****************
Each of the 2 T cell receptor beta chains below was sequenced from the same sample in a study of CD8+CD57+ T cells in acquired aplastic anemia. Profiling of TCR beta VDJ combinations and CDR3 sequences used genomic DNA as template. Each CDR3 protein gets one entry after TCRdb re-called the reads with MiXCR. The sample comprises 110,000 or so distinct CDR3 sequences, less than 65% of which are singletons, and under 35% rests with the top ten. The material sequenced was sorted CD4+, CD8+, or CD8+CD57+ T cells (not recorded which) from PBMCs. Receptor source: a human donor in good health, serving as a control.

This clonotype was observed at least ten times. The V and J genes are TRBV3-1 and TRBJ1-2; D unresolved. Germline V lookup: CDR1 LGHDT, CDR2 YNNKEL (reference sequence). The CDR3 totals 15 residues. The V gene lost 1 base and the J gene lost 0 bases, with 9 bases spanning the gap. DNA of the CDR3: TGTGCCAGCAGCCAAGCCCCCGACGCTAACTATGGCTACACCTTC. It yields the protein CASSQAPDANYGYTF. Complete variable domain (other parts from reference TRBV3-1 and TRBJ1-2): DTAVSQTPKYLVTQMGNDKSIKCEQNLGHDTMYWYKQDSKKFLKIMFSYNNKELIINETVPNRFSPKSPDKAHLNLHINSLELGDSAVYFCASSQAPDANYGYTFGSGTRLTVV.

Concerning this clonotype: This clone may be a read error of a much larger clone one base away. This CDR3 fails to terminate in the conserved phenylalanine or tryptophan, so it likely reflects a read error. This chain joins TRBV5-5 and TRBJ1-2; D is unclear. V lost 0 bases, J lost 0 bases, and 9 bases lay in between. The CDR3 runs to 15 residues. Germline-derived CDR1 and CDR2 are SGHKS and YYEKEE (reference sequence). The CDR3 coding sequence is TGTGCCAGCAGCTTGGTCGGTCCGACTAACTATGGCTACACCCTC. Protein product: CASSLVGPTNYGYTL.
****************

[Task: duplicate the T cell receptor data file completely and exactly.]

Each of the 2 T cell receptor beta chains below was sequenced from the same sample in a study of CD8+CD57+ T cells in acquired aplastic anemia. Profiling of TCR beta VDJ combinations and CDR3 sequences used genomic DNA as template. Each CDR3 protein gets one entry after TCRdb re-called the reads with MiXCR. The sample comprises 110,000 or so distinct CDR3 sequences, less than 65% of which are singletons, and under 35% rests with the top ten. The material sequenced was sorted CD4+, CD8+, or CD8+CD57+ T cells (not recorded which) from PBMCs. Receptor source: a human donor in good health, serving as a control.

This clonotype was observed at least ten times. The V and J genes are TRBV3-1 and TRBJ1-2; D unresolved. Germline V lookup: CDR1 LGHDT, CDR2 YNNKEL (reference sequence). The CDR3 totals 15 residues. The V gene lost 1 base and the J gene lost 0 bases, with 9 bases spanning the gap. DNA of the CDR3: TGTGCCAGCAGCCAAGCCCCCGACGCTAACTATGGCTACACCTTC. It yields the protein CASSQAPDANYGYTF. Complete variable domain (other parts from reference TRBV3-1 and TRBJ1-2): DTAVSQTPKYLVTQMGNDKSIKCEQNLGHDTMYWYKQDSKKFLKIMFSYNNKELIINETVPNRFSPKSPDKAHLNLHINSLELGDSAVYFCASSQAPDANYGYTFGSGTRLTVV.

Concerning this clonotype: This clone may be a read error of a much larger clone one base away. This CDR3 fails to terminate in the conserved phenylalanine or tryptophan, so it likely reflects a read error. This chain joins TRBV5-5 and TRBJ1-2; D is unclear. V lost 0 bases, J lost 0 bases, and 9 bases lay in between. The CDR3 runs to 15 residues. Germline-derived CDR1 and CDR2 are SGHKS and YYEKEE (reference sequence). The CDR3 coding sequence is TGTGCCAGCAGCTTGGTCGGTCCGACTAACTATGGCTACACCCTC. Protein product: CASSLVGPTNYGYTL.